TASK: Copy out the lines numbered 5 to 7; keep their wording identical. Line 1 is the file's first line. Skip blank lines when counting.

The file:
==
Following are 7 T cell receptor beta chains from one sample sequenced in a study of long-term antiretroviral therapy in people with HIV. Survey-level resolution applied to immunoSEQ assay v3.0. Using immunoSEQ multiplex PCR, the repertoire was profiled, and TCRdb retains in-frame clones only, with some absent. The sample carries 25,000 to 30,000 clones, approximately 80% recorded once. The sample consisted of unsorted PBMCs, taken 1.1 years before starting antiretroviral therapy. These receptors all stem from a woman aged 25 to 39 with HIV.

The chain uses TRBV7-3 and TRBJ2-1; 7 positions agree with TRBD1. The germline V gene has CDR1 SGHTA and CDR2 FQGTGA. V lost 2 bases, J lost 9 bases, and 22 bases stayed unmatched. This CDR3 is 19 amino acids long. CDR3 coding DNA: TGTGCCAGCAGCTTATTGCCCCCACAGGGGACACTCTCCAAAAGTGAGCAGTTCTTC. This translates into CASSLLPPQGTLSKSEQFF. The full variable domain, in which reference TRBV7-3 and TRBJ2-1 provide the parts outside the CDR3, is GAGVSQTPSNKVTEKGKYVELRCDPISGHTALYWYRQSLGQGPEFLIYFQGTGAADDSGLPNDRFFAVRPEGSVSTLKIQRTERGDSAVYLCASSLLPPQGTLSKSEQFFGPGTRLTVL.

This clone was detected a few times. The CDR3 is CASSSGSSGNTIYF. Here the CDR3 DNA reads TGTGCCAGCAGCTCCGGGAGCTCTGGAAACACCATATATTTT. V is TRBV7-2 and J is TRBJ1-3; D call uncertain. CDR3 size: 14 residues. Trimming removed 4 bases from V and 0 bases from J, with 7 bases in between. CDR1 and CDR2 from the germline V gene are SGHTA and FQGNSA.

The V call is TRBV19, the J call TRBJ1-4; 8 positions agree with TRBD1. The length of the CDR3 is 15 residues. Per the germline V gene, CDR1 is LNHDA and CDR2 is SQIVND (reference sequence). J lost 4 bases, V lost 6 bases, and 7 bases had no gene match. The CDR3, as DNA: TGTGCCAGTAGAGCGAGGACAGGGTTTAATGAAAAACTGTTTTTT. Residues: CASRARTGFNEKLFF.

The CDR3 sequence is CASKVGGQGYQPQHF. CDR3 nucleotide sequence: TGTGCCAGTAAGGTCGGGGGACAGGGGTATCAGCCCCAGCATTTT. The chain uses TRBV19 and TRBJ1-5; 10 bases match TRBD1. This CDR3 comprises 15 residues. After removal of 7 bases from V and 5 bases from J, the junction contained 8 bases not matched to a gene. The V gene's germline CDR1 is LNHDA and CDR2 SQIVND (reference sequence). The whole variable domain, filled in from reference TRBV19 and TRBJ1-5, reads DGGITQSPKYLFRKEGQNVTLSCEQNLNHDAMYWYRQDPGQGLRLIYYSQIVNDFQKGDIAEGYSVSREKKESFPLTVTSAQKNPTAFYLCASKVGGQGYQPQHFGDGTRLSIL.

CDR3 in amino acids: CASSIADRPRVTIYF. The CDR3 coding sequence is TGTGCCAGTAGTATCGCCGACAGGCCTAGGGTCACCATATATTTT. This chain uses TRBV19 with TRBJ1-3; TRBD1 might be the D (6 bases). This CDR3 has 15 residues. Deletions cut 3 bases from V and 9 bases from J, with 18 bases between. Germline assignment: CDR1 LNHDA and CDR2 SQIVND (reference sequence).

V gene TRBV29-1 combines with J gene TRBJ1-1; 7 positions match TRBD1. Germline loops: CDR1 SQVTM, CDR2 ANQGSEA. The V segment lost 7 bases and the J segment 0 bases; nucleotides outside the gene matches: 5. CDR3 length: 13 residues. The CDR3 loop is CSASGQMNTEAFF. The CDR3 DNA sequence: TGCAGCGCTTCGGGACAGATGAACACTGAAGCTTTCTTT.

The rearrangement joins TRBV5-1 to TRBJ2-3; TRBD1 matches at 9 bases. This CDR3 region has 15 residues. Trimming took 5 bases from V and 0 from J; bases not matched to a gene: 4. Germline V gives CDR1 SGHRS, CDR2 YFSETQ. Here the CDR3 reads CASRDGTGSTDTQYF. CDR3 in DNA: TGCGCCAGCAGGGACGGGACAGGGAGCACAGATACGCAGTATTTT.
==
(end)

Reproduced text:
The CDR3 sequence is CASKVGGQGYQPQHF. CDR3 nucleotide sequence: TGTGCCAGTAAGGTCGGGGGACAGGGGTATCAGCCCCAGCATTTT. The chain uses TRBV19 and TRBJ1-5; 10 bases match TRBD1. This CDR3 comprises 15 residues. After removal of 7 bases from V and 5 bases from J, the junction contained 8 bases not matched to a gene. The V gene's germline CDR1 is LNHDA and CDR2 SQIVND (reference sequence). The whole variable domain, filled in from reference TRBV19 and TRBJ1-5, reads DGGITQSPKYLFRKEGQNVTLSCEQNLNHDAMYWYRQDPGQGLRLIYYSQIVNDFQKGDIAEGYSVSREKKESFPLTVTSAQKNPTAFYLCASKVGGQGYQPQHFGDGTRLSIL.

CDR3 in amino acids: CASSIADRPRVTIYF. The CDR3 coding sequence is TGTGCCAGTAGTATCGCCGACAGGCCTAGGGTCACCATATATTTT. This chain uses TRBV19 with TRBJ1-3; TRBD1 might be the D (6 bases). This CDR3 has 15 residues. Deletions cut 3 bases from V and 9 bases from J, with 18 bases between. Germline assignment: CDR1 LNHDA and CDR2 SQIVND (reference sequence).

V gene TRBV29-1 combines with J gene TRBJ1-1; 7 positions match TRBD1. Germline loops: CDR1 SQVTM, CDR2 ANQGSEA. The V segment lost 7 bases and the J segment 0 bases; nucleotides outside the gene matches: 5. CDR3 length: 13 residues. The CDR3 loop is CSASGQMNTEAFF. The CDR3 DNA sequence: TGCAGCGCTTCGGGACAGATGAACACTGAAGCTTTCTTT.